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Faced with a difficult immediate future, promoters are seeking to strike new deals on more favourable terms ahead of the resumption of concert touring
By IQ on 06 May 2020
As the concert industry’s collective thoughts turn towards the post-coronavirus recovery, artist contracts – particularly those enshrining huge guarantees for performers – are increasingly finding themselves under the microscope, with cash-strapped promoters pushing for more favourable terms when live music returns.
As a result of the global touring shutdown, many concert organisers are seeking to renegotiate deals for both rescheduled and future shows, asking for a reduction in the artist fee, a smaller upfront payment or a more equitable revenue split, industry sources tell IQ.
“With falling revenue and purchasing power, and increasing costs, it’s almost impossible to continue with the previous deals,” explains one independent European concert promoter, who has pushed back all their shows in summer, as well as many stretching in autumn. “Overpaying for shows will just lead to new losses – especially after we’ve generated next to no income this year.”
The traditional guarantee-plus-percentage model falls in favour of the artist, typically at between 80% and 95% of net income (or even higher for superstar touring artists considered an easy sell-out), alongside a guarantee or minimum fee. But these time-honoured fractions are changing in light of Covid-19. And according to agency sources in Europe and North America, the big two global promoters, Live Nation and AEG Presents, are not alone in pushing to renegotiate deals for postponed shows.
“They [promoters] are trying and testing, asking for a certain percentage off acts for festivals, lowering guarantees, etc.,” says a London-based agent. “We’re mostly seeing [offers with] ticket prices being dropped, with the guarantee being dropped even further. But I think there is still wiggle room to argue.”
Another describes a typical recent offer for two shows at mid-sized venues in the north of England. “I think one offer I had for [those venues] was a guarantee of £10k, which is insanely low,” they say. “For those two, you would probably normally generate a guarantee of £30k–£40k, or even more depending on a ticket price.”
“It’s impossible to continue with the previous deals … Overpaying for shows will just lead to new losses”
“A lot want to pay smaller deposits, too,” they add.
Given the current standstill the industry faces, alongside considerable uncertainty over the coming months, it is no surprise that existing deals are up for discussion. But complicating negotiations on the promoter side, one US concert organiser explains, is that it’s unclear what shape the first post-coronavirus concerts will take – and how many people will be allowed to attend.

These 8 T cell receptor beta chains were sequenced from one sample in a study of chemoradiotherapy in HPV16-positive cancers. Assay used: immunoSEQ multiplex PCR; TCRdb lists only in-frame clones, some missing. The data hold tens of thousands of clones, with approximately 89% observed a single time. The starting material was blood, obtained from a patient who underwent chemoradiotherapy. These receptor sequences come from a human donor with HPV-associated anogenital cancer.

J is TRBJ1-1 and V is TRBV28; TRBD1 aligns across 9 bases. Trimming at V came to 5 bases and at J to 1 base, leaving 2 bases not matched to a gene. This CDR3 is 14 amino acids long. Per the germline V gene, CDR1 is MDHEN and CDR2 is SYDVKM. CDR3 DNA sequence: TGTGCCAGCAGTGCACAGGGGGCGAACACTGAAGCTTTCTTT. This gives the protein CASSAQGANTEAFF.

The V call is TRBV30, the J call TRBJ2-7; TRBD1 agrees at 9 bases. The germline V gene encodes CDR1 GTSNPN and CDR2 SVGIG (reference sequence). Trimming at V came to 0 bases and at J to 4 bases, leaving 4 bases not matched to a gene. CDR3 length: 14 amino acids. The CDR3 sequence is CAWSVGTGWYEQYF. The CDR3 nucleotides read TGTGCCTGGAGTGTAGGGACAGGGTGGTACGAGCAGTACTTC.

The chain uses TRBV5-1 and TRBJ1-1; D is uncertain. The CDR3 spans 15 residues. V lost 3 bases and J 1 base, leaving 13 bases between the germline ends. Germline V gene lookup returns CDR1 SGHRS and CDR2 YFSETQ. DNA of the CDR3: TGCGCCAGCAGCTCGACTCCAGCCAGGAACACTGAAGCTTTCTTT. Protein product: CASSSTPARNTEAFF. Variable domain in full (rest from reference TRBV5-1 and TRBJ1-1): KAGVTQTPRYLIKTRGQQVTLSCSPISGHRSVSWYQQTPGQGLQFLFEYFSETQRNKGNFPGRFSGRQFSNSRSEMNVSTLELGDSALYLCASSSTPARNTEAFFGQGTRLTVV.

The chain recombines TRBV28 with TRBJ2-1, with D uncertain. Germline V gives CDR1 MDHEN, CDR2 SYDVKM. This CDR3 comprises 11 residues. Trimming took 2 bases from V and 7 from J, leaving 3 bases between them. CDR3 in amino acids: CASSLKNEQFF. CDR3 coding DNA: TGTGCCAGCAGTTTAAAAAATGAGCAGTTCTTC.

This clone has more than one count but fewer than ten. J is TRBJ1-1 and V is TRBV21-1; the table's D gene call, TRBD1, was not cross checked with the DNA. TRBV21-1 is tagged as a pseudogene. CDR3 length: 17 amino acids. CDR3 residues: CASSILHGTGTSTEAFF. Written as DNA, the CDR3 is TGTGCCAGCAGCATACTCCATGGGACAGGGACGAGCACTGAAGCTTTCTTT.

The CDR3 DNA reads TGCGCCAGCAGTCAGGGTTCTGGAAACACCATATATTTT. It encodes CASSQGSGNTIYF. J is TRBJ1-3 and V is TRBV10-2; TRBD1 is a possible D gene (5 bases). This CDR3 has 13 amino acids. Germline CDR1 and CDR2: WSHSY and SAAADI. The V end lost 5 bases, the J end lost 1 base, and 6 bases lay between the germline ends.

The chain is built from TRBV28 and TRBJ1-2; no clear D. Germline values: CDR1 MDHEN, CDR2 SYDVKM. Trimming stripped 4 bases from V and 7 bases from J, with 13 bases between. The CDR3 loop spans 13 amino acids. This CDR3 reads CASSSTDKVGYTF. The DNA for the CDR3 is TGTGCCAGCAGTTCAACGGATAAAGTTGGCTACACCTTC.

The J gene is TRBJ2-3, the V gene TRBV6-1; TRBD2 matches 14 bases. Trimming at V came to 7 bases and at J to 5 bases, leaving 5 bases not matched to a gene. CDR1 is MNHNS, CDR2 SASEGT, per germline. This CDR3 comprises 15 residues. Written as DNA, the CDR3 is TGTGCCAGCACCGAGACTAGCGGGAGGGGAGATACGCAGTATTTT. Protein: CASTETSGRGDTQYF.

In the majority of markets, “I don’t believe venues will be able to operate at full capacity with social distancing,” they suggest, “so that will obviously affect the possible gross.”
“It’s hard to even talk about an artist deal until we can see what that [social distancing] looks like market by market and venue by venue,” they say.
“We need more time to understand where we will all be once this is over,” agrees one of their European colleagues, who – regardless of future rules around social distancing (countries which have set a date for the return of live entertainment are generally insisting on at least 1m distance, in the case of Norway, between each attendee) – are already talking to agents about renegotiating the terms of several pre-coronavirus artist contracts.
“For all our rescheduled shows, we are discussing changes of guarantees, the percentage of deals and other details,” they explain, adding that the negotiations are frequently “really hard”.
“Of course, each case has its own specifics and difficulties,” they add. “So, we are trying to find an acceptable compromise together.”
“They are trying and testing, asking for a certain percentage off acts for festivals and lowering guarantees”
What that compromise looks like will largely depend on how quickly the industry gets back on track. As IQ editor Gordon Masson noted in issue 89, “[t]he very nature of the live music industry had historically relied on a cash-flow wing and a prayer, with everyone in the chain relying to some extent on future earnings to pay for their latest projects” – and with no earnings in the immediate future, many are left with no choice but to try and save some money in the present.
While concerts will likely return to some extent in 2020, many believe it could be years before live music returns to business as normal.
“I think [promoters] are being extra-cautious right now, which is understandable,” says a European agent currently renegotiating a number of rescheduled dates. “But I feel it will go back to normal by 2022 and 2023.”
Another says they don’t foresee any major live music events taking place in Europe, North America or Australasia until next summer at the earliest. “You look at sporting events, stuff like the F1, they’re going ahead without fans – but it’s not like you can do that with concerts,” they comment. “As crazy as it sounds, I don’t think you’re going to see any big shows until mid-2021 now.”
Whether the answer to the mass-gathering conundrum lies in some form of social distancing, such as chequerboard seating, or by visible measures like checking fans’ temperatures before they enter a venue, remains to be seen. Less obvious to concertgoers, though, will be the behind-the-scenes compromises it took to get the artist on stage.
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